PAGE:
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Everman, Texas

Coordinates: 32°37′49″N 97°17′3″W / 32.63028°N 97.28417°W / 32.63028; -97.28417
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Everman, Texas
City of Everman
Location of Everman in Tarrant County, Texas
Location of Everman in Tarrant County, Texas
Coordinates: 32°37′49″N 97°17′3″W / 32.63028°N 97.28417°W / 32.63028; -97.28417
Country United States
State Texas
County Tarrant
 • City ManagerCraig Spencer
 • Total1.77 sq mi (4.57 km2)
 • Land1.76 sq mi (4.56 km2)
 • Water0.01 sq mi (0.01 km2)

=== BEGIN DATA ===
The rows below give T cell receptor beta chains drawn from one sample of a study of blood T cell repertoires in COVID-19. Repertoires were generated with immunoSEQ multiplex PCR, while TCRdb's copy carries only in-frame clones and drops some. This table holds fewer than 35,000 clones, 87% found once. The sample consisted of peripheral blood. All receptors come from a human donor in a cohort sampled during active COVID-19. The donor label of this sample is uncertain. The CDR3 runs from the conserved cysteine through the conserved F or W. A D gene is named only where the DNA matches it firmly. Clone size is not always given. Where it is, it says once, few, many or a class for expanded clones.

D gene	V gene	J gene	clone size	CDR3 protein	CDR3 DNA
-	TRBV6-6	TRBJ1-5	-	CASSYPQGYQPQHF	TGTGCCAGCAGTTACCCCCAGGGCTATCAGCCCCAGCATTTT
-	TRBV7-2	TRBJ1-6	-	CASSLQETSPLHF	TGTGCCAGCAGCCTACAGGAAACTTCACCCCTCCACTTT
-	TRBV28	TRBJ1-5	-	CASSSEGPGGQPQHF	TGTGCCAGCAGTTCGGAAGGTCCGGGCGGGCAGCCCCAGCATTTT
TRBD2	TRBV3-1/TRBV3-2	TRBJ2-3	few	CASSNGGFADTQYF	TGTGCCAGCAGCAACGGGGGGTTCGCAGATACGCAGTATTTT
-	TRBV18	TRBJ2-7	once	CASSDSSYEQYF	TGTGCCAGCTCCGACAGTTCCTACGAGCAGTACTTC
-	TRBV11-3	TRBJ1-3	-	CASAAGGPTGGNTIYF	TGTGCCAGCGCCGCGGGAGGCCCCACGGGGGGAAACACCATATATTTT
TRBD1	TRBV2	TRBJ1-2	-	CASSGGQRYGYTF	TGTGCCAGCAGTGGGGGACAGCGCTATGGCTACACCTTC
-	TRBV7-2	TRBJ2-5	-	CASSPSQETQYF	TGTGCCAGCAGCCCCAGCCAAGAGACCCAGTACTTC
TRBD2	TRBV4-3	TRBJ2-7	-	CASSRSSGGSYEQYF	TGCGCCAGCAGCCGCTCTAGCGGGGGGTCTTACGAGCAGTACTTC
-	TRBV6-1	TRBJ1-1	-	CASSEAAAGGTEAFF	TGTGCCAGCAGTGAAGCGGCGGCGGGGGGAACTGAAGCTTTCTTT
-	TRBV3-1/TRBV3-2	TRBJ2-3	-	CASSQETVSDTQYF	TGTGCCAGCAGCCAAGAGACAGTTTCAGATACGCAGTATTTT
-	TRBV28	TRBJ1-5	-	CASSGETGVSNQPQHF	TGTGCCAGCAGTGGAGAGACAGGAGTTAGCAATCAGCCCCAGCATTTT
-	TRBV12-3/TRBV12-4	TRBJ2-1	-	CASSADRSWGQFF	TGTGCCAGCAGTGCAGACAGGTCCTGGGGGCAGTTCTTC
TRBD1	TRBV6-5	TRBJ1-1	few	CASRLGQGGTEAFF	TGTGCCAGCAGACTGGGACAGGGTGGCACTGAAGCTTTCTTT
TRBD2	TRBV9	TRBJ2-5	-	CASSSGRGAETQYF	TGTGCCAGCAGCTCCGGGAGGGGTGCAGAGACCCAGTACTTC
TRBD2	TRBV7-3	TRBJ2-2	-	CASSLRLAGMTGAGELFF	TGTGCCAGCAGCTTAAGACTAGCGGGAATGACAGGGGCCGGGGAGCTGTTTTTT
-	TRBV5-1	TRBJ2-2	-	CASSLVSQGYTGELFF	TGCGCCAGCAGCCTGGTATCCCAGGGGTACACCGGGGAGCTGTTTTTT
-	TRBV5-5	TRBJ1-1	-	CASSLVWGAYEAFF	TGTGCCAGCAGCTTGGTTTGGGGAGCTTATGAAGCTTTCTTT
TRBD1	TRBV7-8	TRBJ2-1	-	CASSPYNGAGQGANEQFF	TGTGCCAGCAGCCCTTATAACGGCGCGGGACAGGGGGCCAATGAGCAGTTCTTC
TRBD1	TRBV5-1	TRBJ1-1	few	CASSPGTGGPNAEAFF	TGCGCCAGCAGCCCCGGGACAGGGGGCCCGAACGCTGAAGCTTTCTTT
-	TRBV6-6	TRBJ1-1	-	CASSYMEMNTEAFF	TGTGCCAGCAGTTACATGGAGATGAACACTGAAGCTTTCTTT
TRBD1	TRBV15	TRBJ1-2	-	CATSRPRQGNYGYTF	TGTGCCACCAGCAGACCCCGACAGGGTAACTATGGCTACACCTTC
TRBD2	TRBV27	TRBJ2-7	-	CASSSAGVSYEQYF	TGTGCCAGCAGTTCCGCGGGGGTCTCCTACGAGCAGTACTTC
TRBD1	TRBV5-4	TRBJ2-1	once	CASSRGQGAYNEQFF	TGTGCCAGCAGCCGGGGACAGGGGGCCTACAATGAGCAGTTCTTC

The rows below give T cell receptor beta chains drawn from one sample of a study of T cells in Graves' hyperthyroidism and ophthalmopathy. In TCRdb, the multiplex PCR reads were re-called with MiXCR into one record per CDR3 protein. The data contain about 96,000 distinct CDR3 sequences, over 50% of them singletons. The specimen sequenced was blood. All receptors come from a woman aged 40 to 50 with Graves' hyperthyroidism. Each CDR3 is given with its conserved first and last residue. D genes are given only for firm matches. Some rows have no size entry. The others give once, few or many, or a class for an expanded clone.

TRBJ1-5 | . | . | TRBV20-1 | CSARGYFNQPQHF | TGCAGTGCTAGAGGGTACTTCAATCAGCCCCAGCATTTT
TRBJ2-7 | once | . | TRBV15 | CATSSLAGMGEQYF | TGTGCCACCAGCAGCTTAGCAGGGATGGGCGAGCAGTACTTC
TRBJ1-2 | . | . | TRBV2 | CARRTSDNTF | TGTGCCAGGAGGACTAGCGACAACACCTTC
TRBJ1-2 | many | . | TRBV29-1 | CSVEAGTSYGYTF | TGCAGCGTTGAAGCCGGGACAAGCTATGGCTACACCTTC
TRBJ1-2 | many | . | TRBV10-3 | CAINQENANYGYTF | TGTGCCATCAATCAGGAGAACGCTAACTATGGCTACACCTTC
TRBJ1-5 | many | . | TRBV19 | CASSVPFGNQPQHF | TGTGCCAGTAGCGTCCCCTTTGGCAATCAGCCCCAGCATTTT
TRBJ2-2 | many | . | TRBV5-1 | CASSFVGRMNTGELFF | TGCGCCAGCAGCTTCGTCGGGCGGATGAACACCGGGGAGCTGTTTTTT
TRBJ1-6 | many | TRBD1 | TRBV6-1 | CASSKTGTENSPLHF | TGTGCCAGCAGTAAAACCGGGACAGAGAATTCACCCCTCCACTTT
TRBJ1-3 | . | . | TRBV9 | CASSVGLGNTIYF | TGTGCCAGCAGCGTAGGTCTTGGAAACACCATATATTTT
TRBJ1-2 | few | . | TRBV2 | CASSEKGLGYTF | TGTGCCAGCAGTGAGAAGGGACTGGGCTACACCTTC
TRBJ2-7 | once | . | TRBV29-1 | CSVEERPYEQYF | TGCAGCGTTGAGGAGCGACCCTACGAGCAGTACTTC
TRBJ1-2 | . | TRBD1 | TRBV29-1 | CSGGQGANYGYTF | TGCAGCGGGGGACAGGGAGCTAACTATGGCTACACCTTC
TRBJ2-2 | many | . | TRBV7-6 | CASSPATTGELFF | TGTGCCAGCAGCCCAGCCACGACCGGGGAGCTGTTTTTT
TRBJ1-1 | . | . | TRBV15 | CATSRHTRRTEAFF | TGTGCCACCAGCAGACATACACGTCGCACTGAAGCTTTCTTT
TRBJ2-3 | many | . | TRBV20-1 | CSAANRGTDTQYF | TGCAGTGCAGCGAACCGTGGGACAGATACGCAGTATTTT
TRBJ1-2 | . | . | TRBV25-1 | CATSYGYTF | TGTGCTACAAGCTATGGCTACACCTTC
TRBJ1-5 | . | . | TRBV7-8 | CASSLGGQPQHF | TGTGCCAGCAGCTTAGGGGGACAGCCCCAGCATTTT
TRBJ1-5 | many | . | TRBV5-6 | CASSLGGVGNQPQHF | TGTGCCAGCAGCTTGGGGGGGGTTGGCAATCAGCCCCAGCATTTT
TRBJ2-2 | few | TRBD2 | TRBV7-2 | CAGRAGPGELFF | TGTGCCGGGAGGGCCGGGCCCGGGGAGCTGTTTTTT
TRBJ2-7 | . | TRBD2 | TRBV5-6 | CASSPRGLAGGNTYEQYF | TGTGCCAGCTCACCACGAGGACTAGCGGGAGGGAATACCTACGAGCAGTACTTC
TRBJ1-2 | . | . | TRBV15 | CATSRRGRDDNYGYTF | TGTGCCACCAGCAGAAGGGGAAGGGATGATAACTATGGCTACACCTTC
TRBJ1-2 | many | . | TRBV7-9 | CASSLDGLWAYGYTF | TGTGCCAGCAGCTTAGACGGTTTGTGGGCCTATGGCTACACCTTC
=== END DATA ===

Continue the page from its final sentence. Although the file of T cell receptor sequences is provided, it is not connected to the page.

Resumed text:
669 ft (204 m)
 • Total6,154
 • Density3,500/sq mi (1,300/km2)
Time zoneUTC-6 (CST)
 • Summer (DST)UTC-5 (CDT)
ZIP code
Area code817
FIPS code48-24912[2]
GNIS feature ID1335589[3]

Everman is a city in Tarrant County, Texas, United States. Its population was 6,154 in the 2020 census, an increase over the figure of 6,108 tabulated in 2010.[4]


Everman is an incorporated residential community on the southern edge of Fort Worth near Interstate 820 in southeastern Tarrant County. Members of the Kiowa, Apache, and Wichita tribes inhabited the area until the arrival of Anglo-Americans in the early to middle 1850s. A hamlet named Oak Grove existed in the area for several years. A small community to the east of present-day Everman was known as Enon. The "Enon" community name had been taken from the Bible. They had a doctor's office, a drug store, and a general store.